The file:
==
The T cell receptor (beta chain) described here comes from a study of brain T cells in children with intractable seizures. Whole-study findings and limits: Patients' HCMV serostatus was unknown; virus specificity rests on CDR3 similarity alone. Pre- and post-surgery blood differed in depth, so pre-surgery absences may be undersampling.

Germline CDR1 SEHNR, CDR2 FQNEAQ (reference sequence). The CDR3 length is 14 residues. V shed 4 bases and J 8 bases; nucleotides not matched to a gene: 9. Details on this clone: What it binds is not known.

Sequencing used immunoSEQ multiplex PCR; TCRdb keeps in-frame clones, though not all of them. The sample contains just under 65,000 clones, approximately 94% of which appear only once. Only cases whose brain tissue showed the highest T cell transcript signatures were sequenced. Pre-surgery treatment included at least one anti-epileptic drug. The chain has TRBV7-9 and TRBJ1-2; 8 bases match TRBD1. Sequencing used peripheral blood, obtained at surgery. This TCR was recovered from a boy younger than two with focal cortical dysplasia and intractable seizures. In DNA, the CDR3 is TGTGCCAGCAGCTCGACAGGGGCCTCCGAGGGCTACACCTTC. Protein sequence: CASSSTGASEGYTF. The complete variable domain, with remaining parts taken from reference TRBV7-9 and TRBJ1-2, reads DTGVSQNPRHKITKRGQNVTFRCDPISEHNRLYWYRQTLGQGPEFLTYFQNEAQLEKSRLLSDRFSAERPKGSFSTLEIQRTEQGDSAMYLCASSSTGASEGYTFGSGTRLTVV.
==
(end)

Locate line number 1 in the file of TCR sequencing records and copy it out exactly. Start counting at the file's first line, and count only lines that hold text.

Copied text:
The T cell receptor (beta chain) described here comes from a study of brain T cells in children with intractable seizures. Whole-study findings and limits: Patients' HCMV serostatus was unknown; virus specificity rests on CDR3 similarity alone. Pre- and post-surgery blood differed in depth, so pre-surgery absences may be undersampling.